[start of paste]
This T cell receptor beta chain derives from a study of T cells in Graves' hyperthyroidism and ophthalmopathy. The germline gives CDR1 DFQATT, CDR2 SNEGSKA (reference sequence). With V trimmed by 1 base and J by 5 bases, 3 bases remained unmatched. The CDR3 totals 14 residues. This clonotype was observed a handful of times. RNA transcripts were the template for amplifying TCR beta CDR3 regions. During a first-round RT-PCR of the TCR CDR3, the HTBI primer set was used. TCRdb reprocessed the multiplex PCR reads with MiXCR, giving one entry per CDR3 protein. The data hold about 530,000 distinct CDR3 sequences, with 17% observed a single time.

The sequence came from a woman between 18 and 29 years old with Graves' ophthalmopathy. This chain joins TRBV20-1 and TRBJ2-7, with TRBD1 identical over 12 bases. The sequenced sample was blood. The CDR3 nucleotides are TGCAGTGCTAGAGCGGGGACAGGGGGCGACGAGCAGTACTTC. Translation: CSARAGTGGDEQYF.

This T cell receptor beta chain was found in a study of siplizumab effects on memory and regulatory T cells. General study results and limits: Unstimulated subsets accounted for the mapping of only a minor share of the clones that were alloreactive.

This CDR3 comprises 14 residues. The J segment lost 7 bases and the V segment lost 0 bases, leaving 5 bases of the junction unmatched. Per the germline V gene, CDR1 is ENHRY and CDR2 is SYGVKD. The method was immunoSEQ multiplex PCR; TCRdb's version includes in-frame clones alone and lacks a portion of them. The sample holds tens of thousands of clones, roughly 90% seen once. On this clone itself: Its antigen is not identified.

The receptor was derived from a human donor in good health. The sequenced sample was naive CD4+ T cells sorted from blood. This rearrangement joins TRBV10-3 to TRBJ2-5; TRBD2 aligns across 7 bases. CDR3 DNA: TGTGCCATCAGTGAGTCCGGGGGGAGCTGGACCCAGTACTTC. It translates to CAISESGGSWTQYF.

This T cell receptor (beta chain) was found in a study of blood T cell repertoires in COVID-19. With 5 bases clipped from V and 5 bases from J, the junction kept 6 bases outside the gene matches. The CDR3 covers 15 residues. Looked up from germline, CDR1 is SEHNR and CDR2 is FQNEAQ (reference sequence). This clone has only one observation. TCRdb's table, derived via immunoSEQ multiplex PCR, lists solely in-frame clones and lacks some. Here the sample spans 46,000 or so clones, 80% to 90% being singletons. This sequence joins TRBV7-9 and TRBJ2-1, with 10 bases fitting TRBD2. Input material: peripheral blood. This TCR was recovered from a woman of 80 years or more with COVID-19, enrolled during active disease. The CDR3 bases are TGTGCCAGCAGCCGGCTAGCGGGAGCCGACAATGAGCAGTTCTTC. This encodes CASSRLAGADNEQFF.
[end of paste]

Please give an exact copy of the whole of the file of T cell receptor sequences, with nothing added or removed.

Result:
This T cell receptor beta chain derives from a study of T cells in Graves' hyperthyroidism and ophthalmopathy. The germline gives CDR1 DFQATT, CDR2 SNEGSKA (reference sequence). With V trimmed by 1 base and J by 5 bases, 3 bases remained unmatched. The CDR3 totals 14 residues. This clonotype was observed a handful of times. RNA transcripts were the template for amplifying TCR beta CDR3 regions. During a first-round RT-PCR of the TCR CDR3, the HTBI primer set was used. TCRdb reprocessed the multiplex PCR reads with MiXCR, giving one entry per CDR3 protein. The data hold about 530,000 distinct CDR3 sequences, with 17% observed a single time.

The sequence came from a woman between 18 and 29 years old with Graves' ophthalmopathy. This chain joins TRBV20-1 and TRBJ2-7, with TRBD1 identical over 12 bases. The sequenced sample was blood. The CDR3 nucleotides are TGCAGTGCTAGAGCGGGGACAGGGGGCGACGAGCAGTACTTC. Translation: CSARAGTGGDEQYF.

This T cell receptor beta chain was found in a study of siplizumab effects on memory and regulatory T cells. General study results and limits: Unstimulated subsets accounted for the mapping of only a minor share of the clones that were alloreactive.

This CDR3 comprises 14 residues. The J segment lost 7 bases and the V segment lost 0 bases, leaving 5 bases of the junction unmatched. Per the germline V gene, CDR1 is ENHRY and CDR2 is SYGVKD. The method was immunoSEQ multiplex PCR; TCRdb's version includes in-frame clones alone and lacks a portion of them. The sample holds tens of thousands of clones, roughly 90% seen once. On this clone itself: Its antigen is not identified.

The receptor was derived from a human donor in good health. The sequenced sample was naive CD4+ T cells sorted from blood. This rearrangement joins TRBV10-3 to TRBJ2-5; TRBD2 aligns across 7 bases. CDR3 DNA: TGTGCCATCAGTGAGTCCGGGGGGAGCTGGACCCAGTACTTC. It translates to CAISESGGSWTQYF.

This T cell receptor (beta chain) was found in a study of blood T cell repertoires in COVID-19. With 5 bases clipped from V and 5 bases from J, the junction kept 6 bases outside the gene matches. The CDR3 covers 15 residues. Looked up from germline, CDR1 is SEHNR and CDR2 is FQNEAQ (reference sequence). This clone has only one observation. TCRdb's table, derived via immunoSEQ multiplex PCR, lists solely in-frame clones and lacks some. Here the sample spans 46,000 or so clones, 80% to 90% being singletons. This sequence joins TRBV7-9 and TRBJ2-1, with 10 bases fitting TRBD2. Input material: peripheral blood. This TCR was recovered from a woman of 80 years or more with COVID-19, enrolled during active disease. The CDR3 bases are TGTGCCAGCAGCCGGCTAGCGGGAGCCGACAATGAGCAGTTCTTC. This encodes CASSRLAGADNEQFF.